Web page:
Maturin also gets his share of absurdities. Weir turns O'Brian's novel into a story of pride. Aubrey, we find, has exceeded his orders by following the Acheron past Brazil; he intends to capture the privateer come what may. It therefore falls to Maturin to argue with Aubrey over whether they should turn back, and the discussion grows quite heated. And yet, that's entirely wrong. As ship's surgeon, Maturin would have given Captain Aubrey his opinion of the health of the crew and the need for fresh food, and would have argued passionately about making landfall if it were necessary for that reason. As a republican and philosopher, he'd occasionally make remarks, more in irritation than in anger, about the hierarchical nature of the navy. And as Jack's friend he might have asked, calmly and without anger, whether they ought to turn back, and his friend Jack would have answered in the same vein. He'd never presume to question Jack's command of the ship--except where botanizing and naturalizing is concerned.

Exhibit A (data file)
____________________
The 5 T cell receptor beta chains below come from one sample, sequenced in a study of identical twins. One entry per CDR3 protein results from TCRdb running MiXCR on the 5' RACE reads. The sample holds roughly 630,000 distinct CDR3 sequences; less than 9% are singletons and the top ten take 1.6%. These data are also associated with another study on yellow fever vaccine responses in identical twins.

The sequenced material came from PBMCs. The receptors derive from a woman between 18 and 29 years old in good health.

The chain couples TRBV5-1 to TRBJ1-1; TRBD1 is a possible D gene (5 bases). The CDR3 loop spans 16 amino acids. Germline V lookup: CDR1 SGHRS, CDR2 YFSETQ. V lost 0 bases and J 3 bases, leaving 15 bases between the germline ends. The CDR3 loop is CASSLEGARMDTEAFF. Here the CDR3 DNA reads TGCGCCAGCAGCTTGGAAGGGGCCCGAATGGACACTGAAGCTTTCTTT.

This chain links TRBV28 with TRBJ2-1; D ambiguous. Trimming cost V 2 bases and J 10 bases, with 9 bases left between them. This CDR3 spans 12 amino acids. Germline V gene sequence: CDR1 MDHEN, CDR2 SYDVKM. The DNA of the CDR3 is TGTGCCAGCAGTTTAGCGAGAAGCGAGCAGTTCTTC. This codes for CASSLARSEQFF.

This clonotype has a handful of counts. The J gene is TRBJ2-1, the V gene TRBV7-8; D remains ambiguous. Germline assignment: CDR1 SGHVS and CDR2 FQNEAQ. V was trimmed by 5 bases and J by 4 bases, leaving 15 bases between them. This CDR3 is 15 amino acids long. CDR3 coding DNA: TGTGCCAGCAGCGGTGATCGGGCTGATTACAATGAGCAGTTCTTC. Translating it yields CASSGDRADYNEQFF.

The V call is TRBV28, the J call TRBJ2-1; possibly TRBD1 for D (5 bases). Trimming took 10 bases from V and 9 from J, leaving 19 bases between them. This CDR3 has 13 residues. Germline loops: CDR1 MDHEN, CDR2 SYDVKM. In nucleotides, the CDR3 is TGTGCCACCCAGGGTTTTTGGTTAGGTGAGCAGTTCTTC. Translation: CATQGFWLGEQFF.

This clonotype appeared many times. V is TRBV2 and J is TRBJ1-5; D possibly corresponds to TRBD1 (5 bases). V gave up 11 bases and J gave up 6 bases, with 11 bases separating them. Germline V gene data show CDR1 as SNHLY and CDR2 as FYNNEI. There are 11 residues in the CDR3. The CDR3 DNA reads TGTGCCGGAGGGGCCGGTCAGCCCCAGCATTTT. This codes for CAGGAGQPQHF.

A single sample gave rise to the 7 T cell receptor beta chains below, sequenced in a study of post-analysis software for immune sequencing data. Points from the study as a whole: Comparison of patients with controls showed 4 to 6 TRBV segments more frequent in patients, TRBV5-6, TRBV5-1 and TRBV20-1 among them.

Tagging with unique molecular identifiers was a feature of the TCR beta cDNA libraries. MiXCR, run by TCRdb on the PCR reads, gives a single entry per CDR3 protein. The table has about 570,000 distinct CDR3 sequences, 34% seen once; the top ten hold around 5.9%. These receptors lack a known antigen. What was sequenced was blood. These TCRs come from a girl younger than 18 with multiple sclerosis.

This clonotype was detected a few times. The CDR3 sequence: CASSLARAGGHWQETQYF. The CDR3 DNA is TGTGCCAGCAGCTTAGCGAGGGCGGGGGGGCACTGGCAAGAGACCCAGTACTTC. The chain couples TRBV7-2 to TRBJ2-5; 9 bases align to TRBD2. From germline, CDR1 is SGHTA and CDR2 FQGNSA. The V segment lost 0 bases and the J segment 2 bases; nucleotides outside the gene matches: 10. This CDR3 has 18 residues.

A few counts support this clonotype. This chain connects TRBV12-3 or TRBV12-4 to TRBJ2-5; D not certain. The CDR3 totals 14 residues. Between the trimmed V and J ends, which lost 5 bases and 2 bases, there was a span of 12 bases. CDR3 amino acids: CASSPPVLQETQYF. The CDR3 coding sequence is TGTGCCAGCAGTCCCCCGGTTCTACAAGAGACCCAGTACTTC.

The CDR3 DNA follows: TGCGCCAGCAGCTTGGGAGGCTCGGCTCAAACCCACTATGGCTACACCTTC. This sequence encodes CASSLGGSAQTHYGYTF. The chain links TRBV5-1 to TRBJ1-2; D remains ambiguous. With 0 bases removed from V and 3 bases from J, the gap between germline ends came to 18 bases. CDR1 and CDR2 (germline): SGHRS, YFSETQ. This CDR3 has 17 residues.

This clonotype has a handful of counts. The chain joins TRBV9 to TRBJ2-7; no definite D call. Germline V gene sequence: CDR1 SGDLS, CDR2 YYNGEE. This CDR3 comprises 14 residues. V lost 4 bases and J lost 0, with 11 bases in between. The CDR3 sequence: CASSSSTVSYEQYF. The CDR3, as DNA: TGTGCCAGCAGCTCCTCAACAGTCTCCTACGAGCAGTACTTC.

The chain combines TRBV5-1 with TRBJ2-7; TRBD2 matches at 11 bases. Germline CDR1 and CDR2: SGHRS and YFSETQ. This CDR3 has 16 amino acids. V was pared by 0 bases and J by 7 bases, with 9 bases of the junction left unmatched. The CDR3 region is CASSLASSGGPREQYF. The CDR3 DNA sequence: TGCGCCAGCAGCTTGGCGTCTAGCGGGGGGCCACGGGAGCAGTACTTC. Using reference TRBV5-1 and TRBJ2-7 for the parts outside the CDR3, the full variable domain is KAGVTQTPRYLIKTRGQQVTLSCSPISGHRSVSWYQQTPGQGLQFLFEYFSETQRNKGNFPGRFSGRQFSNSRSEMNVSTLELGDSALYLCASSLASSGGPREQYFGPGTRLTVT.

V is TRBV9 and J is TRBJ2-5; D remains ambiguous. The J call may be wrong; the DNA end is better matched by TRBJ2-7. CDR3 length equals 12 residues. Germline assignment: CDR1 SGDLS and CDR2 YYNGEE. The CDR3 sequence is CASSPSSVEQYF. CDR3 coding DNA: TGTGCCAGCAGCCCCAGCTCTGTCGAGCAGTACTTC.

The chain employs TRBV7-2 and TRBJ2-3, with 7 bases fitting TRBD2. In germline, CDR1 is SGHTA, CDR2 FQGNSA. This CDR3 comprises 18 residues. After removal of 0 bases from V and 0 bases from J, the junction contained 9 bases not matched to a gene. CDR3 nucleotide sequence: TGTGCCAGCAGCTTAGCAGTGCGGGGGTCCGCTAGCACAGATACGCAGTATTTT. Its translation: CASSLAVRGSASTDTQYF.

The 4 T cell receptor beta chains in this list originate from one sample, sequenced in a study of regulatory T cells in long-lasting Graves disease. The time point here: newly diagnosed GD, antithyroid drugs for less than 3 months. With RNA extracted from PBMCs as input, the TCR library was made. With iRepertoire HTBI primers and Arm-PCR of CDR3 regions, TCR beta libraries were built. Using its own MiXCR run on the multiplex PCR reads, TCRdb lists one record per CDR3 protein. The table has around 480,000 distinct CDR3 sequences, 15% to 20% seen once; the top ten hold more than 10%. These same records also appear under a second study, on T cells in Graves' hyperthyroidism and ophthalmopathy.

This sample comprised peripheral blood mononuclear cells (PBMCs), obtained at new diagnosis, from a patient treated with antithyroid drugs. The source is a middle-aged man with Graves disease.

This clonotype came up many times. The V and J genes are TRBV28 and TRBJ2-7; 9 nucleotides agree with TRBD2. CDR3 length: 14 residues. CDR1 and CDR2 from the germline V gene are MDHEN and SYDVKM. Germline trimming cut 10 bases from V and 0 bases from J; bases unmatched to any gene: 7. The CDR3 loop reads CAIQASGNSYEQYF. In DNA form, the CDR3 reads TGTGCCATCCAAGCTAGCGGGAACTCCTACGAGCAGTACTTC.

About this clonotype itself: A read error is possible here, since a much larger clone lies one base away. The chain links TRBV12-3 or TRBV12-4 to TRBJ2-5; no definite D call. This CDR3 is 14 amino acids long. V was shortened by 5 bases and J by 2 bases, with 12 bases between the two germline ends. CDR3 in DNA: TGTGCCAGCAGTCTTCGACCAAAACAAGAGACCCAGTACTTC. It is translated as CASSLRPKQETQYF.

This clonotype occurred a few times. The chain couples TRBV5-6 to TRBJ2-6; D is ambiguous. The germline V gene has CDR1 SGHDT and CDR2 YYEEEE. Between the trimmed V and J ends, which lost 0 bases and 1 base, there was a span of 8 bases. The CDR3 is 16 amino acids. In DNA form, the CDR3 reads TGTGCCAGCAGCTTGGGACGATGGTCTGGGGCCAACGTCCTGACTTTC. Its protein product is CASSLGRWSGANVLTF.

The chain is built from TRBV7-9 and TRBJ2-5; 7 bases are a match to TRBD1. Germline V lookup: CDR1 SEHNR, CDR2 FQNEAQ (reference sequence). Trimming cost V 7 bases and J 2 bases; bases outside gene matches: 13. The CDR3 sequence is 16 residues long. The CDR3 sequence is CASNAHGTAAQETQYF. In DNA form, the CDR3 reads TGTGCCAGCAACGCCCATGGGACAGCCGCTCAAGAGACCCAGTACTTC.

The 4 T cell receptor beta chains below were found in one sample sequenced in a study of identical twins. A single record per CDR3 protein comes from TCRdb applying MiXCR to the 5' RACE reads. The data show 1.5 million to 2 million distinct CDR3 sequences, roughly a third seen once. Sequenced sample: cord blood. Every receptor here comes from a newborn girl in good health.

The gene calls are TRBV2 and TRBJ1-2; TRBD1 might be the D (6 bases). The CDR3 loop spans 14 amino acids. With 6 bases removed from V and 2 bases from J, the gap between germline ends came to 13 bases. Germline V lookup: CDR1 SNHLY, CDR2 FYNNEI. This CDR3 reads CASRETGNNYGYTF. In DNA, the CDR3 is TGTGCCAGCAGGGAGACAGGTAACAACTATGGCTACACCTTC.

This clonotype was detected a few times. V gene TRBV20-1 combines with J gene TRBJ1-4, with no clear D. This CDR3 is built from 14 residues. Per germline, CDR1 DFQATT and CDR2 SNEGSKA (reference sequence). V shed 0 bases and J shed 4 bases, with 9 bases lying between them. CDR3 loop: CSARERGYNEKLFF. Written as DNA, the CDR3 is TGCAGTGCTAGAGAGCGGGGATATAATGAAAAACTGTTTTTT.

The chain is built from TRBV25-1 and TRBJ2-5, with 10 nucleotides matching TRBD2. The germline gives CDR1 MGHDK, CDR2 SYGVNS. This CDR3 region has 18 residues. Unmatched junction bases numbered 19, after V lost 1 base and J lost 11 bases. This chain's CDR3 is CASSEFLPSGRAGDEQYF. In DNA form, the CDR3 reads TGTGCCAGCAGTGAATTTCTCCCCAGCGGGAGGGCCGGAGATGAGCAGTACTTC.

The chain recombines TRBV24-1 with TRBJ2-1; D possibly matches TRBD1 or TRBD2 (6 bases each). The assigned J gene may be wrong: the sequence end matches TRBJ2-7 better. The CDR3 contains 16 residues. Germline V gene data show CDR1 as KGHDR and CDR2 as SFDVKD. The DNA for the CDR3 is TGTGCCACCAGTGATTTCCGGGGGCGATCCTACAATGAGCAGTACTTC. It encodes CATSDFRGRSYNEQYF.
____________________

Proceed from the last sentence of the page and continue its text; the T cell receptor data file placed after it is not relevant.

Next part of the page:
The scene in which Stephen remonstrates with Jack for breaking his promise about spending a week at the Galapagos Islands is straight out of O'Brian's novel--but even that isn't played quite right. Stephen knows perfectly well that all such promises are subject to the requirements of the service (though he'd rather not admit it), and Jack's perfectly correct that Stephen's completely irresponsible about time while he's gathering specimens. Thus, Stephen's speech should have much less cold anger and much more pique--in the book it remains a serious disagreement, but it also provides some comic relief.